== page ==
Mak Siv Hong appeals to a local official outside her home (photo by Kate Bartlett)
In a dusty outer suburb of the Cambodian capital sits a litter-strewn patch of land with three small shacks. One, a makeshift corrugated iron structure, is covered by a hole-strewn tarpaulin which leaves its residents partially open to the elements.
It is this seemingly innocuous plot of land that is now at the centre of a vicious dispute between the three families who have long occupied it and a company, with powerful government connections, that claims to own it.
Mak Siv Hong, 51, lives in the shack with her family of three. The past year has been a nightmare of repeated intimidation and attacks by thugs she claims were hired by the Khun Sear Import and Export Company to try and push them off the land.
Siv Hong, dressed in pink floral pyjamas and broken sandals, sits on a plastic chair in front of her ramshackle one-room home describing what the family has suffered.
“I’ve lived here since 1982,” she says. “Since last year we’ve had trouble because the value of this land has grown.”
“An Oknha [Cambodian business tycoon] and his family are after this land. He offered us $15,000 for it, but we know it’s worth much more,” she explains, adding that she doesn’t know what exactly the company plans to do with the land.
It was after Siv Hong and her husband Ly Sreang Kheng, 60, refused the company’s offer that the intimidation began.The first casualties were the family’s dogs, who were found dead on the property one morning - poisoned.
Next came the snake attack.
One night last year, Sreang Kheng got up in the middle of the night only to stumble over a sack of three hissing cobras that had been thrown in through the window. “They want to chase us away. They tried to kill us with those snakes,” Siv Hong says.
Then things got even worse. Sreang Kheng was attacked by a man wielding an axe while he was driving his motorbike a few meters from his home. He had to have five stitches to the resulting gash in his head.
The family have filed complaints with the police after each incident, Siv Hong said, but no arrests have been made.
And last week the house was attacked and damaged by about 20 thugs brandishing sticks and Samurai-style swords. Yim Leap, a representative of Khun Sear Import and Export Company, a son of Deputy Prime Minister Yim Chhay Ly, told the Cambodia Daily at the beginning of April that he had sent the thugs to the land to ask the families to leave, but that his men had gone peacefully and only acted in self defence when the families attacked them.
Land grabbing and evictions have long been the most contentious issue in this Southeast Asian nation, with poor families regularly being evicted, often violently, to make way for real estate projects in urban areas or rubber and sugar plantations in the countryside.
The issue is complicated by the fact that after the fall of the ultra-Marxist Khmer Rouge regime, families who had been resettled in the rural areas moved back to the cities and settled where they could. Some have government-issued land titles, some do not, but even those who do are not necessarily immune from land grabs where powerful interests are concerned.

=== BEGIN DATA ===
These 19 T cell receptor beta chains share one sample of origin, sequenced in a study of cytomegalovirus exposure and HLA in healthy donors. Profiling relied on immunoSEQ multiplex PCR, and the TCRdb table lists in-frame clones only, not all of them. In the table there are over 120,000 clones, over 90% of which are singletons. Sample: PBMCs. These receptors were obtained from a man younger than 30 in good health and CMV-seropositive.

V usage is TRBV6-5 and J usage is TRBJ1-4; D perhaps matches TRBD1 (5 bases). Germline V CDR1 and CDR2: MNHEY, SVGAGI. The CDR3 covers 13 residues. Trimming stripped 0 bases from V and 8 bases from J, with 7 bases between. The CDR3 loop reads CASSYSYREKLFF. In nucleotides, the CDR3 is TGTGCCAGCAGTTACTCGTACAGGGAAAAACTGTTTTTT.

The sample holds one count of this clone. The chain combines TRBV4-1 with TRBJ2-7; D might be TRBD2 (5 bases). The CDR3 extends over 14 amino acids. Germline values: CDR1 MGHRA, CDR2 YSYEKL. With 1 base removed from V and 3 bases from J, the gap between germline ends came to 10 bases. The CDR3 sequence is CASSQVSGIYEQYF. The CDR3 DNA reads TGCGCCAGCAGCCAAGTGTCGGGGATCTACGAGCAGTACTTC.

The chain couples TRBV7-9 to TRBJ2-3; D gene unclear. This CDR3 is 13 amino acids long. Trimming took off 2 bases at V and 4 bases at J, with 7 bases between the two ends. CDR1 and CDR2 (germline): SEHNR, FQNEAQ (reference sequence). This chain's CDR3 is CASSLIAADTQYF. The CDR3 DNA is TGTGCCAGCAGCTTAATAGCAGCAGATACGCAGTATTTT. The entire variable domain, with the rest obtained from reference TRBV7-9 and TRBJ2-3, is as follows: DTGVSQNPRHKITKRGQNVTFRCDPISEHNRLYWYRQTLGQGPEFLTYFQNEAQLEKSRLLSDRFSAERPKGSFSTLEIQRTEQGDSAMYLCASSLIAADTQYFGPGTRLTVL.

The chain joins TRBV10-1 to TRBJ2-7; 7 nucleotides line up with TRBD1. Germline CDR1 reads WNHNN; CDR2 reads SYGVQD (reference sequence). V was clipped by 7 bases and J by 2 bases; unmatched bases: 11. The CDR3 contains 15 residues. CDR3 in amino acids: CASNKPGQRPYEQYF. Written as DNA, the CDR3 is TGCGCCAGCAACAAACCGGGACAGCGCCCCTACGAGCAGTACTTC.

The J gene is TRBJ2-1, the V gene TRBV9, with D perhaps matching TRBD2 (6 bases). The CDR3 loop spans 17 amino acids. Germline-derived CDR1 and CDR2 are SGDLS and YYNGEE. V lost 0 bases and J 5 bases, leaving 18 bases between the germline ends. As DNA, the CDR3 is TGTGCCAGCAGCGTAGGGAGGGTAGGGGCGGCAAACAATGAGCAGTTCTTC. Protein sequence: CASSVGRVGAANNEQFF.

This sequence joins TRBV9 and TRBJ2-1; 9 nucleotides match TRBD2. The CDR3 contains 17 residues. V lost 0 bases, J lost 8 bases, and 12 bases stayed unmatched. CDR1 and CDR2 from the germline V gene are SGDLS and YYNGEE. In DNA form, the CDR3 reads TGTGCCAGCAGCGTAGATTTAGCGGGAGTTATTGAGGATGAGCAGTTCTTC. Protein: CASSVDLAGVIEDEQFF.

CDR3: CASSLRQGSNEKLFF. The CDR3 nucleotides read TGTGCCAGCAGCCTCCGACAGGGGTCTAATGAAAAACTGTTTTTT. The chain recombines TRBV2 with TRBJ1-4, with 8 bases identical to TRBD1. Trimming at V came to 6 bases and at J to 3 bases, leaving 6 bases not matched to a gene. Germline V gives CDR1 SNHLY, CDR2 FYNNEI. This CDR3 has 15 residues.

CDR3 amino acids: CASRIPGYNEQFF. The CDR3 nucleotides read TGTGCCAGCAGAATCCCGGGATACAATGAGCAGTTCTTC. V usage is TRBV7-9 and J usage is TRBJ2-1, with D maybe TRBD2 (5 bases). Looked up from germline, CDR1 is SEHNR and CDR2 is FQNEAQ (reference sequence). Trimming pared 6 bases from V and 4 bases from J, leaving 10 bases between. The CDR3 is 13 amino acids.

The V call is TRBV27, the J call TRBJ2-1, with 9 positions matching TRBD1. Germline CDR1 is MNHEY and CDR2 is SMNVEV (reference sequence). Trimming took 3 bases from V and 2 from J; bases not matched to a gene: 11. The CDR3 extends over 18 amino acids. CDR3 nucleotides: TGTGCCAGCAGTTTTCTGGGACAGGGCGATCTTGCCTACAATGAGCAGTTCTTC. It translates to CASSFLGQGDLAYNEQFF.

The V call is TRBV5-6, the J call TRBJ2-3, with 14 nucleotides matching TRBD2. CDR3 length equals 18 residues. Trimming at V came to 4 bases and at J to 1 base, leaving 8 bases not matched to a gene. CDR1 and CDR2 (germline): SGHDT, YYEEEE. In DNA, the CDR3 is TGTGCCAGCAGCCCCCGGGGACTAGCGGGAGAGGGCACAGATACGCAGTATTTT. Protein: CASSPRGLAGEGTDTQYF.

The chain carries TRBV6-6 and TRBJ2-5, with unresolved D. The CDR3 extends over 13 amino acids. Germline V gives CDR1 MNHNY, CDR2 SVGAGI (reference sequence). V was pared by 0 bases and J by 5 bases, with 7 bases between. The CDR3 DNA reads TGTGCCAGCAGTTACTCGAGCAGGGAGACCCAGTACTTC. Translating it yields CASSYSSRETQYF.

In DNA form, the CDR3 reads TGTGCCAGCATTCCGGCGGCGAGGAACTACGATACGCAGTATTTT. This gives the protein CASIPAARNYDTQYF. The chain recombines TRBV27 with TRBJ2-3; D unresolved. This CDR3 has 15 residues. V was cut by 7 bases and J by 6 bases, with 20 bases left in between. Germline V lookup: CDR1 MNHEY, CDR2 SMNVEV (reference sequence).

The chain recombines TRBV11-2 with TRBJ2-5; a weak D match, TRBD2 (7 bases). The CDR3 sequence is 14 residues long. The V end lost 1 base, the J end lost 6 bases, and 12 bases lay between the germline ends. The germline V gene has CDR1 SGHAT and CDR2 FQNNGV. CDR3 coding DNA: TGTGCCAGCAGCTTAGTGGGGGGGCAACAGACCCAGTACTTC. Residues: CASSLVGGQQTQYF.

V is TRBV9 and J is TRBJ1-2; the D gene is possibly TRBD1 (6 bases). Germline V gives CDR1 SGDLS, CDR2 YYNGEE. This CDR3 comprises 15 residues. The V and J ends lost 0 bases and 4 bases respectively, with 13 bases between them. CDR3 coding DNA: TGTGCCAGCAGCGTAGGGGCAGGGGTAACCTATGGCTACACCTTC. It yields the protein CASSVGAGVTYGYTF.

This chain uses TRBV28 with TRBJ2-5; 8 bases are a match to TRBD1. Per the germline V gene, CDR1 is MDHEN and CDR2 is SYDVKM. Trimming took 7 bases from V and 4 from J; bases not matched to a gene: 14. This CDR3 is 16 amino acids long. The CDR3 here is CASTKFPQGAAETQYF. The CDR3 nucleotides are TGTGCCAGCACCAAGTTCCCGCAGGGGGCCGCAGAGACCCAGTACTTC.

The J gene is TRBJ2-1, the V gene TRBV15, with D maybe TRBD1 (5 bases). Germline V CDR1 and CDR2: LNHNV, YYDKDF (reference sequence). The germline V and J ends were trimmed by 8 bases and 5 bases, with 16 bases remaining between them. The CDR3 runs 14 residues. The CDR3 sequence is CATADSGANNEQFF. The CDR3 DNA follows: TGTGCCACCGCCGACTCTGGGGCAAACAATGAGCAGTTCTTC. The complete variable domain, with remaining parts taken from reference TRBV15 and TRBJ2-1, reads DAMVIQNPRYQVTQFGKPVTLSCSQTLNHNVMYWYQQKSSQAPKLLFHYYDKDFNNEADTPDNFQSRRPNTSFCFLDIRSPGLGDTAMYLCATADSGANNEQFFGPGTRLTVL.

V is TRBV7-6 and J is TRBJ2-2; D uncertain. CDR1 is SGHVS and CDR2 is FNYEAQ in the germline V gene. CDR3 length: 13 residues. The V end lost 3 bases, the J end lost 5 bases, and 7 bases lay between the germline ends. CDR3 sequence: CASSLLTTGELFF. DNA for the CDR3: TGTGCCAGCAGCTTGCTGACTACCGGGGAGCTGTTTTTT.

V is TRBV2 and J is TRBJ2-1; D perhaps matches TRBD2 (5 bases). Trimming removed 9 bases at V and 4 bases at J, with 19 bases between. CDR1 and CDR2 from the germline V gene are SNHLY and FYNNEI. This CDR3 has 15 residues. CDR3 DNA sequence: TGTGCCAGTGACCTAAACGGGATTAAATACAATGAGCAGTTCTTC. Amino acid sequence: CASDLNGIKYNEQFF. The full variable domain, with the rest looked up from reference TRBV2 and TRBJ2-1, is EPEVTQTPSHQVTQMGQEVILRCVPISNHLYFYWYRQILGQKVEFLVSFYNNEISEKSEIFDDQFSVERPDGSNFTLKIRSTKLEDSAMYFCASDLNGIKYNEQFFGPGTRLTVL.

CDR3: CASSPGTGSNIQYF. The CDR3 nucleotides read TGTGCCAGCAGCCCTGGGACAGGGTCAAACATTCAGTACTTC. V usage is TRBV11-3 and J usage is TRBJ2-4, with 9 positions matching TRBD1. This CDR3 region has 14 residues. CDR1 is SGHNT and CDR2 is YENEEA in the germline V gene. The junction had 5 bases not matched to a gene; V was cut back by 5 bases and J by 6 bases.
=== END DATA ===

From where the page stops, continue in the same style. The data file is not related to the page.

Earlier this month, local NGO Licadho reported that the number of Cambodians affected by land disputes had reached the half million mark, and that so far this year alone more than 2,000 families have been involved in disputes.
““These latest figures are shocking,” says LICADHO Director Naly Pilorge. “Half a million people affected is a truly shameful milestone. Each number represents a potentially ruined life, an individual who faces severe and long-term hardship.”
“Without land, they no longer have the means to provide themselves with the basic requirements for a decent life. The government must act now to end this,” she added.
The government has said Licadho’s figures are inflated and sensationalist.
While Siv Hong’s family’s case has received little international media attention, past land evictions, notably in Phnom Penh’s Beong Kak lake area where thousands of families were violently evicted to make way for a ruling party senator’s real estate project, resulted in strident criticism from donor countries, the UN, and international rights groups such as Amnesty International.
The World Bank ultimately halted funding to Cambodia over the issue. Under immense pressure, Prime Minister Hun Sen placed a moratorium on the granting of new land concessions in 2012 and began a countrywide land-titling project for poor Cambodians without legal proof of land ownership.
But the history of Siv Hong’s family’s dispute is complex.
According to Ony Man, legal officer with local NGO Housing Rights Task Force, after the Vietnamese overthrew the Khmer Rouge in 1979, the plot of land—which also contains a three-story concrete building adjacent to the shacks—was home to occupying Vietnamese soldiers. After they pulled out, landless people settled on the plot.
“Then the commune office moved here and then in 2005 the [local branch of the ruling] Cambodian People’s Party put an office on the first floor of the building,” Man explained. “But the people were living here before the CPP and commune offices moved here,” he reiterated.
The government then utilized a common method of doing business in Cambodia. It claimed the land was state property, and in exchange for other land gave it to the Khun Sear Import and Export company. Man described the dispute as “a high profile case.”
But despite the threats and attacks, Siv Hong remains defiant. She swears that without adequate compensation her family will not budge.
“Even if they kill me I’ll resist,” she says adamantly.